At gigs I would always introduce the song as “taking a look at Ireland today through WB Yeats’ spectacles”. And just as his poem was a warning of sorts, so too was my song. One day, about five years ago, I looked out my front window and watched a couple of elderly neighbours chatting and looking aghast at all the new cars and SUV’s rolling by, the skips full of unbroken furniture, bikes and kids toys, the children walking back from the shops with bags of sweets and throwing the wrappers into the wind, the estate agents dropping notes into your letterbox offering to sell your house and the banks offering to lend you whatever you wanted to buy another one. And I wondered what these two gentlemen made of it all. (Incidentally the verse with the woman behind the door is a reference to the old Irish poems called ‘Aislings’, where a woman who represents Ireland visits a man in his dreams. In this case she is crying).

    Well I reckon my two old neighbours must have seen right through the whole charade, the pretense of it all where wealth was being displayed in the most tasteless and vulgar fashion. It was like that US TV show years ago “The Beverly Hillbillies. Everyone wanted what their neighbours had and wanted it now. It was all ignorance, ego, vanity and greed, qualities that were never associated with the Irish. This crash might bring back a little of the good old qualities that we were known for, but it’s so unfortunate that so many decent people have lost their life savings in the process.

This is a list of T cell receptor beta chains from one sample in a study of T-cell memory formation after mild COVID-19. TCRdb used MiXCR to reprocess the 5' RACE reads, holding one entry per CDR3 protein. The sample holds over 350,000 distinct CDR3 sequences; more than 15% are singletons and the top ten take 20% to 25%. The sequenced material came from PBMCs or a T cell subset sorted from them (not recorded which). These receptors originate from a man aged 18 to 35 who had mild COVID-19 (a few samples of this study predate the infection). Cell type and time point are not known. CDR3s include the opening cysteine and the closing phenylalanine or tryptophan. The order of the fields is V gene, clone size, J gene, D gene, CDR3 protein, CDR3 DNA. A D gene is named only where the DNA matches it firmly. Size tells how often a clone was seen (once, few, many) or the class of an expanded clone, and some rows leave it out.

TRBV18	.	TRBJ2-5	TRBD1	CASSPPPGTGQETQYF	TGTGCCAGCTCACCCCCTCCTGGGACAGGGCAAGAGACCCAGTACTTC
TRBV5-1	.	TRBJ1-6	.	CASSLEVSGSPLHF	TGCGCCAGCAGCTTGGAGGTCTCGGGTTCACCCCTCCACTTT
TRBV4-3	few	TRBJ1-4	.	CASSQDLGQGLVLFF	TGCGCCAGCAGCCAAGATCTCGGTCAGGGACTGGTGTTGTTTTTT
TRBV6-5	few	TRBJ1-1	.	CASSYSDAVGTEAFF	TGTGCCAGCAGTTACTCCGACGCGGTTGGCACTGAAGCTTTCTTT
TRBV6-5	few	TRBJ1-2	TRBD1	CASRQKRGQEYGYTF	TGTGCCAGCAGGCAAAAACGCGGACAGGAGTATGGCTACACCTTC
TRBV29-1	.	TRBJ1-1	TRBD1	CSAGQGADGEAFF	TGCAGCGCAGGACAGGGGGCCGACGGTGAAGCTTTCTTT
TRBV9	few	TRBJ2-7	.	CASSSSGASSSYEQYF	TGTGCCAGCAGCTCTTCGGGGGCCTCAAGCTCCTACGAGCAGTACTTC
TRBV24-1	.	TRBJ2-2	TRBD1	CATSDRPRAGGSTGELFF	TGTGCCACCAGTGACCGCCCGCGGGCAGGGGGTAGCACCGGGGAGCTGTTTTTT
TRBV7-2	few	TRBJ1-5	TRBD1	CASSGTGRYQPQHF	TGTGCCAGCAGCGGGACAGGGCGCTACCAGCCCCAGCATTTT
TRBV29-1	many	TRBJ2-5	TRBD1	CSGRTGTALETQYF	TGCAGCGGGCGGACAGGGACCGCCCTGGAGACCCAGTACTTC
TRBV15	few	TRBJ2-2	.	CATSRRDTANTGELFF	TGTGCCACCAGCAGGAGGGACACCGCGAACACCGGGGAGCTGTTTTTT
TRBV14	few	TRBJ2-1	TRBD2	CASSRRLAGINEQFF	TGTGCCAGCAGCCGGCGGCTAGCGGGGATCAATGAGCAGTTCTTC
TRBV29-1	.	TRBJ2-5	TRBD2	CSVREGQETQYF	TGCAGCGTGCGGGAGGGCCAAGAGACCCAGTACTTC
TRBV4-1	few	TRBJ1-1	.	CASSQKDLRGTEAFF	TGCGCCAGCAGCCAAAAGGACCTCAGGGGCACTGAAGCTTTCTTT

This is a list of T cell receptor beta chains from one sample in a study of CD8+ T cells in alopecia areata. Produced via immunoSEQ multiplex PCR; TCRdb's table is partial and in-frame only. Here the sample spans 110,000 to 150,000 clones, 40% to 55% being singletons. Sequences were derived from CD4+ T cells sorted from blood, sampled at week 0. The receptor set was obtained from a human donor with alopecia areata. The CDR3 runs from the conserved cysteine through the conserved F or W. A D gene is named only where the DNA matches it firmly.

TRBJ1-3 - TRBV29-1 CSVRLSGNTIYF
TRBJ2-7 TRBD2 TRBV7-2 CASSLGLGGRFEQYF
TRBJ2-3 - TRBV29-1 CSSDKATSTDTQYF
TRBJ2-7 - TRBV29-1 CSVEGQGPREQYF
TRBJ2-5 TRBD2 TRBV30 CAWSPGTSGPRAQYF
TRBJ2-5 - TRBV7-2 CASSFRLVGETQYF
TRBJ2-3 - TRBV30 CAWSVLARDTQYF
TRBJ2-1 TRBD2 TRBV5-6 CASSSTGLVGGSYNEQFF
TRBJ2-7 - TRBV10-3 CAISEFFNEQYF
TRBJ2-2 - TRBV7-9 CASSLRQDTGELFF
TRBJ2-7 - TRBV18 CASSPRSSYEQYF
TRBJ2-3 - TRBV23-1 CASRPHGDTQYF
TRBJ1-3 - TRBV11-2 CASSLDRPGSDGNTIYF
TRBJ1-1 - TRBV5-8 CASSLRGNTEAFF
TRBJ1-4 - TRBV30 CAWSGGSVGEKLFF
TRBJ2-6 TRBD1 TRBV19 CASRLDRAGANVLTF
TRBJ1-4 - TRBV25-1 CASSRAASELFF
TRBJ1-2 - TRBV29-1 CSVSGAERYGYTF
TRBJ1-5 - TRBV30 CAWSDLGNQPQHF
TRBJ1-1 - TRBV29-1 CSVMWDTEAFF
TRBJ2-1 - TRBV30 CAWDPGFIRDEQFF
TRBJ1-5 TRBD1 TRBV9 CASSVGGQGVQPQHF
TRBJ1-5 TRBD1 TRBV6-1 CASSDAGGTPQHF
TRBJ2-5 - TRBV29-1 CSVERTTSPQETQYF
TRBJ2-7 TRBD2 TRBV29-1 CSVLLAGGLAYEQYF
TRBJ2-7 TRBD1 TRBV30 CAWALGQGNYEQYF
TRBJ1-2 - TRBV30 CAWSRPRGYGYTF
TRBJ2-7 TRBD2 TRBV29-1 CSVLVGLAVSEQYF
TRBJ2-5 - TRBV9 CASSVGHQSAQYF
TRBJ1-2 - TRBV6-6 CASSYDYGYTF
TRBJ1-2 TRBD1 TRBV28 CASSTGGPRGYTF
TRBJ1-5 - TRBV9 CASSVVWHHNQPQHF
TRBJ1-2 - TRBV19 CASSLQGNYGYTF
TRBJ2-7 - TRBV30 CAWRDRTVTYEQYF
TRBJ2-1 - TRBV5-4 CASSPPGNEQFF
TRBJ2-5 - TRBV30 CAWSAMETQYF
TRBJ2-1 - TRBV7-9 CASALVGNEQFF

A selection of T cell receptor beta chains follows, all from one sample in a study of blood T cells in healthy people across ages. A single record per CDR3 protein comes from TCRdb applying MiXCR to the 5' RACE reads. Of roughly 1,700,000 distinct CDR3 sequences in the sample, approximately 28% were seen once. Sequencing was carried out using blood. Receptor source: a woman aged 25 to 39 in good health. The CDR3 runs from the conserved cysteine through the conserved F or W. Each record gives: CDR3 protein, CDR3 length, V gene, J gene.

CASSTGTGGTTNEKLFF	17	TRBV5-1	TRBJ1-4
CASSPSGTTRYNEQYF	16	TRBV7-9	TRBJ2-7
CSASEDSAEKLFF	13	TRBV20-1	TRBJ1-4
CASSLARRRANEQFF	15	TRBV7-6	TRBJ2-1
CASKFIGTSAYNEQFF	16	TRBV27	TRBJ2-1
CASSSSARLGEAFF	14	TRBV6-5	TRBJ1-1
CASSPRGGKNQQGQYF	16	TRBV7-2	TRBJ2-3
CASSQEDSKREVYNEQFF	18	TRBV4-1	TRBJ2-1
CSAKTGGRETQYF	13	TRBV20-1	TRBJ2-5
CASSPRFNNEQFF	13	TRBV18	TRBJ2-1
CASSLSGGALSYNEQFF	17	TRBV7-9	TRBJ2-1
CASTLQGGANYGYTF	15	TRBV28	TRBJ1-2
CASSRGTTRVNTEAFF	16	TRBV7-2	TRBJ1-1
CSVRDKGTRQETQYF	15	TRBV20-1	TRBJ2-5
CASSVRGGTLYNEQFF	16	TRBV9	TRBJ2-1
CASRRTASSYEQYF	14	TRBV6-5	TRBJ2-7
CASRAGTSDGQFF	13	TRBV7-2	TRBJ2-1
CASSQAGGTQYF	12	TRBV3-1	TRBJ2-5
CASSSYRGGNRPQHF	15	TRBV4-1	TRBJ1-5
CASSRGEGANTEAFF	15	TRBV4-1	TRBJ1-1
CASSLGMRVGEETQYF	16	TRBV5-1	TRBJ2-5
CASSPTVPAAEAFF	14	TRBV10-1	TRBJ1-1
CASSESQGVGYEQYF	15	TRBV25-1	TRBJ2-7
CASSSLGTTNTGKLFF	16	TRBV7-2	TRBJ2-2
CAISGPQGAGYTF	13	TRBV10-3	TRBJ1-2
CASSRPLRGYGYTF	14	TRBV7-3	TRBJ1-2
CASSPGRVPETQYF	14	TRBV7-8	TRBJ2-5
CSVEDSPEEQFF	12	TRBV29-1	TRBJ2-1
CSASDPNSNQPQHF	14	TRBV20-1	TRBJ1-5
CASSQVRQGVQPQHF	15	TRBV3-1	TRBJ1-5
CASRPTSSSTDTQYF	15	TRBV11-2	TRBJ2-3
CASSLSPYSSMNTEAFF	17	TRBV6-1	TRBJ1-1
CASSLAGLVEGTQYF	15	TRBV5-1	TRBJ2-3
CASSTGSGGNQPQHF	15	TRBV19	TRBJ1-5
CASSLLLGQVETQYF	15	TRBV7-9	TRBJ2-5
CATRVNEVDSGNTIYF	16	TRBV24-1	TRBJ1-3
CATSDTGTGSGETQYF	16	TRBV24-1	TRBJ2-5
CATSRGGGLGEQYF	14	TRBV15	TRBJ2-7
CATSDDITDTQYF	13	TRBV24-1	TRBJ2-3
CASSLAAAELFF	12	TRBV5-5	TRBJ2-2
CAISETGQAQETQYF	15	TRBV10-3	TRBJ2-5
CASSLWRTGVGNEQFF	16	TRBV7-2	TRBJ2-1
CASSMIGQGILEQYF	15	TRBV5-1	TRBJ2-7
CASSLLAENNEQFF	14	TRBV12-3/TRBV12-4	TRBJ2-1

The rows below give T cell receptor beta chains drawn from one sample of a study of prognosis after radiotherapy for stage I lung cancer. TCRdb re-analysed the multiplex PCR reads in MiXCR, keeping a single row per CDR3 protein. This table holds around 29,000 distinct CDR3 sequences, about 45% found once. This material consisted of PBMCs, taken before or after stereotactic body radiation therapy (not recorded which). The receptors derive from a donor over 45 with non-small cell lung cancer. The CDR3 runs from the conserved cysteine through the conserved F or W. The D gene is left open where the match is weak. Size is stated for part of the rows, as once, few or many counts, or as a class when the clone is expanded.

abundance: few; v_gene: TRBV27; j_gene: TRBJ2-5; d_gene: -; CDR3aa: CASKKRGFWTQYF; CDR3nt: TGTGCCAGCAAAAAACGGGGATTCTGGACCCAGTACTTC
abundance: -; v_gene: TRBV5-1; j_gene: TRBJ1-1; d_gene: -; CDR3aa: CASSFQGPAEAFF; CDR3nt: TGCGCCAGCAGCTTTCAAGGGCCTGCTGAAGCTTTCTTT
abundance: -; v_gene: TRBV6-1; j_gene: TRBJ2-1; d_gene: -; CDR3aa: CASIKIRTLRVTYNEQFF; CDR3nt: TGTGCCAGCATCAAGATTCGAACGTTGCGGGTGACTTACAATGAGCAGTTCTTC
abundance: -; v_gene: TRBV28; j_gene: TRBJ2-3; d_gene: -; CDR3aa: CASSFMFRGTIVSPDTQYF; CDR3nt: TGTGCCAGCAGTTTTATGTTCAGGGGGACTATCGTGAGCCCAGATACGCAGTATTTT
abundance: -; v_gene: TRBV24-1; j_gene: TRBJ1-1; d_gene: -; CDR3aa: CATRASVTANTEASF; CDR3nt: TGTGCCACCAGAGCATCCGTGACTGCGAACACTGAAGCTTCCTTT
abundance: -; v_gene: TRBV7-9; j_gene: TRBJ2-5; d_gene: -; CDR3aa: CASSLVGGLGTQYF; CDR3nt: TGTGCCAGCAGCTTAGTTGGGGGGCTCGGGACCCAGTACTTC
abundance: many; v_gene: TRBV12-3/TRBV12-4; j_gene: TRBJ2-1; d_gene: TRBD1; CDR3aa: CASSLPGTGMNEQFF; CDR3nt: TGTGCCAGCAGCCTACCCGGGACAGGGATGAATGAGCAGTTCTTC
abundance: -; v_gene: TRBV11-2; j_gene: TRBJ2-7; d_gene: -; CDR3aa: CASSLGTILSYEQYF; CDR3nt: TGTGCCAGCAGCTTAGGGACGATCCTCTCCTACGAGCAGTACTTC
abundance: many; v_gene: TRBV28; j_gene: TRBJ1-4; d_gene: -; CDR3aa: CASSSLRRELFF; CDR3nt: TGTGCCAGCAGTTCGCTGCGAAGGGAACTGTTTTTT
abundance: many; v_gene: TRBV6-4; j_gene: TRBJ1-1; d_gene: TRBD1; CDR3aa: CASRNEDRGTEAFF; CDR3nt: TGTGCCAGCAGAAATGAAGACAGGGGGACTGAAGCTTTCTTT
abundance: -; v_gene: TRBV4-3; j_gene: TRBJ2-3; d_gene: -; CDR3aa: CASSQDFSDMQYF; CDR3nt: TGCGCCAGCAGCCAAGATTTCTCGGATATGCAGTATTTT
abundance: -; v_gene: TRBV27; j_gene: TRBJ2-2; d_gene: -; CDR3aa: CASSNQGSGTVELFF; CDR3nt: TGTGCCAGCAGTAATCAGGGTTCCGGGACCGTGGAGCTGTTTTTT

And in typical Irish fashion the gombeen men who led us all down the plank walk free. And as for a revolution? Here’s a few lines from a new song I’m working on:

    “remember when there used to be a radical clique
    now it’s just radical chic, what a shame
    it’s too late, you’ll never start a revolution here
    there’s no rebels anywhere
    they’ve been tamed”

  3. Briseann mo chroí d’Éire ag droch am seo. Droch nuacht ar droch nuacht… neamhchiontaíl agus dóchas caillte… olc neamhshrianta… dofhulaingthe! Tá tú ró-cheart, a Eddie, nuair a duirt tú “The true standard bearers are our artists, musicians + writers.” Arsa mo mháthair go minic, “What remains of a civilization is its art.”

    Shivalan, I agree when you say “The harder task, and one in which we could lead the world, would be to create an economy that wasn’t based on greed, acquisition and the joys of owning, but rather on values that the rest would wish to emulate…”
    I once interviewed a man whose job was to enumerate the dead in the Democratic Republic of Congo for an international relief agency. He told me how children there were forced into mines at very young ages digging Coltan all day for our cell phones. They had no education, no life and were put in great peril every day. If they got paid at all it was a couple dollars. Their lives are hell so we can text our votes for the next American Idol. !!!Insane!!!
    When Americans and the rest of the world consider the truth behind much of the material goods they crave, maybe that will be the day they embrace finally the values we must emulate.

    P.S. Eddie, tá na “McMansions” ag teacht do Loch Keuka freisin… aaaacccckkkk!
    P.P.S. Re: “headin’ for a revolution”… arsa Maolcholm X, “Ag baint usaid as aon gníomharthaí ab ghá…”

  4. Jim Corry on said:

    Dont like technology much and dumb laptop computers… but when the cursor moved over Maschal Pooney`s pic…i thought you clever little thing you!

  5. Hello Eddie,
    I’m so glad to have discovered your Blog, thanks to a friend in PA.
    I’ve reposted it to my NowPublic.com “Channel” here: